Social copy

Almost all LinkedIn content forms involve text, and that’s why writing social copy is a crucial component of successful LinkedIn marketing.


Best practices for social copy

1. Call out the target audience and start a conversation

Know your audience and cater your message to appeal to them. Sometimes, that means addressing them directly.

For instance, if you’re targeting marketers, call out to them by having “marketers” in the copy. According to LinkedIn, calling out your audience results in a 53% increase in CTR.

2. Write catchy and actionable headlines

Remember to set the context and make your audience interested in the content by offering a clear value proposition for your content. In essence, your headlines should create a sense of urgency and FOMO (Fear of Missing Out) in your audience to entice them to take action.

3. Stay within 150 characters

Copy that is longer than 150 characters will be truncated — avoid that by keeping your message short and sweet.

4. Include stats or quotes

If your LinkedIn post is sharing a piece of long-form content, you can mention statistics or a quote in the social copy. This can be effective in capturing your audience’s attention.

But between stats and quotes, LinkedIn studies showed that using a quote results in a 30% increase in CTR as compared to statistics.

5. Shorten your URLs

Long URLs take up the character count and looks messy, so use shortened URLs to clean up the copy.

6. Use brackets to set clear expectations

Are you putting out an infographic or a slides deck? State it down in brackets at the start, such as [Infographics] or [Guide] so your audience will know right away what you’re offering.

It also helps if you state down the recency of your content, and mention the duration of your videos so you help quantify their time investment.

7. @Tag brands and influencers mentioned in your copy

This is one of the best ways to increase your reach. It informs these brands and influencers that they have been mentioned in your post — prompting them to check it out — which increases the probability of them sharing or engaging with your post.

Did you do a study on social media? You can even tag the social media sites too: @Twitter, @Facebook, @Youtube, and @Instagram.

8. Include a call-to-action (CTA) and links

Adding links and CTAs can double your engagement. Interestingly, LinkedIn’s internal test found that CTA to ‘Register’ saw 165% more clicks than a CTA to ‘Join’.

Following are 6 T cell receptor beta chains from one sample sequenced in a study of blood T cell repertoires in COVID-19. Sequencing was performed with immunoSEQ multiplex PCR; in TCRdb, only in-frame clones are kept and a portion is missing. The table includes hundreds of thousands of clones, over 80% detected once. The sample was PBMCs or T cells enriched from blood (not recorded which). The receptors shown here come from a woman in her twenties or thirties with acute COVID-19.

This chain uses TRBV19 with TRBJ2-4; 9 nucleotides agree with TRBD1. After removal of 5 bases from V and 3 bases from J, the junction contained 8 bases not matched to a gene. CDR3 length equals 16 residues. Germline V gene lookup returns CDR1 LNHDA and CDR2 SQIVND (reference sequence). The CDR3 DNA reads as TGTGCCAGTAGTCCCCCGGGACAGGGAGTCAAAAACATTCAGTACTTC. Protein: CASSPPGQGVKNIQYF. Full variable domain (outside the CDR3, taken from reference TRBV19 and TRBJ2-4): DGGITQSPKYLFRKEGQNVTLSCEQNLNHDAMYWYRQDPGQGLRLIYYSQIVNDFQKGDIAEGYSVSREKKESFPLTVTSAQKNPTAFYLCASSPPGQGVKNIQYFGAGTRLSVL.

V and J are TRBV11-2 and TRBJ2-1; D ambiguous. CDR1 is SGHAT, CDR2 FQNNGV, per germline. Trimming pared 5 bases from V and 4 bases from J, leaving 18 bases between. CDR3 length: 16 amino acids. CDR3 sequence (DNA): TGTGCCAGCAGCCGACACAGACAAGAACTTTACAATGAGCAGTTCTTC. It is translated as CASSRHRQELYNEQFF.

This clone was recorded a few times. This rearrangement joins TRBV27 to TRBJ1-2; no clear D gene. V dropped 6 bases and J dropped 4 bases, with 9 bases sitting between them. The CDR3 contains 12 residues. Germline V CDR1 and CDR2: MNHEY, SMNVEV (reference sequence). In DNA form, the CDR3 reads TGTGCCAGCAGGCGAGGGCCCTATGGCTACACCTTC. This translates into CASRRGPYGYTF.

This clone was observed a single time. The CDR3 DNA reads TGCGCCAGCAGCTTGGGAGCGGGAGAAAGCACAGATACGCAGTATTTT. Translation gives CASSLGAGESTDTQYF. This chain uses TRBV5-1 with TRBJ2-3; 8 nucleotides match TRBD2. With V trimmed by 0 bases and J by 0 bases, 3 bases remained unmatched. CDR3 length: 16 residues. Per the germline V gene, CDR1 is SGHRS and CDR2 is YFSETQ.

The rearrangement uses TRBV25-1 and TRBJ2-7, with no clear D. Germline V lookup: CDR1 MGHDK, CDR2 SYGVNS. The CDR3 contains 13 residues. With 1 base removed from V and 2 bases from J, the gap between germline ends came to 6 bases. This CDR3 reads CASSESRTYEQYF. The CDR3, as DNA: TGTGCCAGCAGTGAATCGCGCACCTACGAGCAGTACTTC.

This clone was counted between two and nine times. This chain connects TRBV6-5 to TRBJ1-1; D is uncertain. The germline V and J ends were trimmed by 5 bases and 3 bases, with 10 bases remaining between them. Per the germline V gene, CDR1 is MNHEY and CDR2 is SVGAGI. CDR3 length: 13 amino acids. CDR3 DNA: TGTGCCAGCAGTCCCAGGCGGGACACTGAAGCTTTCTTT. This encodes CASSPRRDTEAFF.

You can also utilise LinkedIn’s Lead Gen forms for quick, one-click form completions.

9. Use hashtags

LinkedIn found that 35% of posts viewed in the home feed contained a hashtag, and 14% of hashtag feed visits come from the same member in a week.

There are more ways to hashtag than just tagging your brand, campaign, or a content franchise. Leverage on community and topic hashtags, which allow more people to find your post by searching for the relevant topics and trends.

Sharing about the latest cybersecurity software? Add #cybersecurity, #IT, #technology, and #software before hitting ‘post’.


Images

So, you want to market on social media and engage your audience without using images? That’s preposterous — in fact, imagery is the biggest factor in engagement.

It comes as no surprise then that 56% of B2B content marketers have increased their use of images (eg. infographics, photos, charts, GIFs) compared to a year ago, according to the 2019 B2B Content Marketing Benchmarks.


Best practices for images

1. Avoid stock photos

We’ve said it earlier, and we’ll say it again: custom images generate the highest engagement. Leverage on real people by using images of your own staff or adopt your own style by using unexpected (but still relevant) photos.

2. No text ratio limit

Unlike many other social media platforms, LinkedIn does not have a text ratio limit on images.

Feel free to include text overlays and bold fonts to highlight important statistics or quotes to grab attention. Especially for stats, make the font size big and bold so that it stands out in the timeline.

3. Experiment with GIFs

Moving images draw the viewer’s eyes in and get more attention.

As LinkedIn does not support animated GIFs, one way to work around it is to upload a 30-second long video with a 5-second animation on a loop.

4. Create carousels

Carousel posts get 4x more engagement than static image posts.

5. Use visual cues

It helps if you use visual cues like borders, logos and icons that are easily recognisable to your brand. You’ll want to create that association in your audiences’ minds right away after all.

6. Have consistent branding

Repetition of design creates familiarity and recognition of your brand, and it goes without saying that people tend to trust brands that they recognise more.

7. Follow the specs guidelines

Your image should follow LinkedIn’s specs: 1200×627 pixels with a text-safe area of 1000×586.

Rich media generally do better than link shares with a thumbnail image preview, with up to 38% higher CTR. That’s right — choosing the right image can make a significant difference in your CTR.

8. Use outstanding colours